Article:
HA!!! If my memory was correct, then I knew EXACTLY where to look!

But what about getting back out there? The Knik glacier is a long way from my house… at least it is by bike. Not by plane, though, and I have a little yellow airplane!

After regaining my composure, because you should never fly a plane while you’re stressed, I took my wife Amy over to Merrill Field. (Women have a much better ability to spot things that aren’t moving- it goes back to the hunter gatherer thing. Men see moving things, which they try to kill, and women are better at seeing things that don’t move, like berries. It’s also why men aren’t bothered as much by the pile of clothes they leave in the corner of the bedroom floor- they aren’t moving.)

After flying the 45 minutes out to the Knik and landing on the gravel strip in front of the moraine, we hiked out to the campsite, and I showed here exactly where I was when I’d changed the card.


“So, it SHOULD be in this area, somewhere between here and here…”

Not five minutes later, Amy exclaims, “Found it!” There it sat, my happy little card, no worse for the wear.

It was EXACTLY where I thought it would be. Only it wasn’t moving.

Pictures saved. *worlds’ biggest WHEW ever.*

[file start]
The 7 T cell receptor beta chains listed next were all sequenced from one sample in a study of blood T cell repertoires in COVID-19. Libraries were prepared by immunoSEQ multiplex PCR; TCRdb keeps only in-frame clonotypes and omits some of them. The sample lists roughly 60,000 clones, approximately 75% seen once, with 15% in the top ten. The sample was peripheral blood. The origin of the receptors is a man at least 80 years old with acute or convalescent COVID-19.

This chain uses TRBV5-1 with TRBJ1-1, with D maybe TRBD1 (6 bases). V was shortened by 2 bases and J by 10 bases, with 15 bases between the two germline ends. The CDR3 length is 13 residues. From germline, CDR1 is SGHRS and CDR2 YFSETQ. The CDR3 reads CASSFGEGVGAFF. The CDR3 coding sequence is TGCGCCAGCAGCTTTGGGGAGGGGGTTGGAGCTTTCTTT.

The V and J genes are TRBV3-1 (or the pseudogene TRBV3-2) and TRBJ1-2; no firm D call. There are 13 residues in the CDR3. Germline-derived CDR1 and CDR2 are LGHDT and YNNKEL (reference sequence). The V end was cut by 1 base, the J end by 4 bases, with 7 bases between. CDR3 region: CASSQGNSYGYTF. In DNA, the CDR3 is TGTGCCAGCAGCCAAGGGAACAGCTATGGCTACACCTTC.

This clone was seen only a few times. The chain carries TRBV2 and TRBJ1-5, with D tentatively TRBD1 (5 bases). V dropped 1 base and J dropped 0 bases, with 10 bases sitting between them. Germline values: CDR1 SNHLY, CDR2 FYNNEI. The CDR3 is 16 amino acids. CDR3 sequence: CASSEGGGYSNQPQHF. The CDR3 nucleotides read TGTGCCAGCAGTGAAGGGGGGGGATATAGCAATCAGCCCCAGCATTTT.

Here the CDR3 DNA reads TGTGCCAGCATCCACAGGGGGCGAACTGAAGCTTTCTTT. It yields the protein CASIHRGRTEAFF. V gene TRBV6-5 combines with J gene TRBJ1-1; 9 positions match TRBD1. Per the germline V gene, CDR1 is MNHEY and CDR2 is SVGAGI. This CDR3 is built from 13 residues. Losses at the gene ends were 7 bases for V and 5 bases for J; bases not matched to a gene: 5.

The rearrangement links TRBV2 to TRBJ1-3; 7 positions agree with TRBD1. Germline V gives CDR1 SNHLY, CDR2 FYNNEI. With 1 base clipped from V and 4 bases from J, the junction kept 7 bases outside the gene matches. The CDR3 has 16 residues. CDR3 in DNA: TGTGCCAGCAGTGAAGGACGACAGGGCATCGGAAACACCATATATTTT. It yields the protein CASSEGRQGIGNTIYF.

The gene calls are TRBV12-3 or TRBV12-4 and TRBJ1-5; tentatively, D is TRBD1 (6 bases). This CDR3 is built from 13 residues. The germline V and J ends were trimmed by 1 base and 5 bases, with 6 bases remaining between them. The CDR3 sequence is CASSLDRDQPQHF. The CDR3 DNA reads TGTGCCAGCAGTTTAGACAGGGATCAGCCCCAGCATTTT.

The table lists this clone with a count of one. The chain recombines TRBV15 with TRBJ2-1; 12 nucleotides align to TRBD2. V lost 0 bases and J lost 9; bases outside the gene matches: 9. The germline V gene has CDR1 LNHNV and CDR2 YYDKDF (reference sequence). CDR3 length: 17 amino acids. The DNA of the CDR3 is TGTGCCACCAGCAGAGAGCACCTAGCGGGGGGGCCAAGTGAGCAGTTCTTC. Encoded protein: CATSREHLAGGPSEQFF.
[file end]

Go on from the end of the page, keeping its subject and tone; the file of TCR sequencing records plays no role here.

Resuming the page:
ANY other place on the trail and I never would have found it. Guaranteed.

Thank you Amy!! Thank you little yellow Cessna!! Thanks Josh and Glenn for such a great adventure!

Oh, and by the way, the last aurora picture below is my favorite. Shot with the Fuji X-T1 and  XF 14mm f/2.8 ultra wide angle lens, ISO 3200, 15 sec. at f/2.8.

You can see more photos and a full trip account by checking out my photo essay, KNIK GLACIER BIKEPACKING: 3 Dudes, 3 Days & 3 Fat Bikes – An Alaskan Adventure.



About the author

Hi, I'm Dan Bailey, a 25+ year pro outdoor and adventure photographer, and official FUJIFILM X-Photographer based in Anchorage, Alaska.

As a top rated blogger and author my goal is to help you become a better, more confident and competent photographer, so that you can have as much fun and creative enjoyment as I do.

  • […] On Monday morning, eager to start downloading my photos, I popped open my memory card case, and found myself staring at a missing slot. One of my cards was missing, and I quickly deduced that it was the one with all the cool glacier and northern lights photos. Somehow, I’d dropped it out there in the backcountry, somewhere during our last day riding out from the glacier. In all my years as a photographer, I’ve never lost a card on location. And of all the cards, that was a really bad card to lose. Fortunately, I was able to go back and find the card and thus rescue all those glacier and norther lights photos, many of which you just saw. You can read all about my total freakout and see how I actually recovered the card in this blog post. […]

  • Awesome! Similar thing happened to me to car keys that I dropped in a river. Except it didn’t involve a yellow Cessna.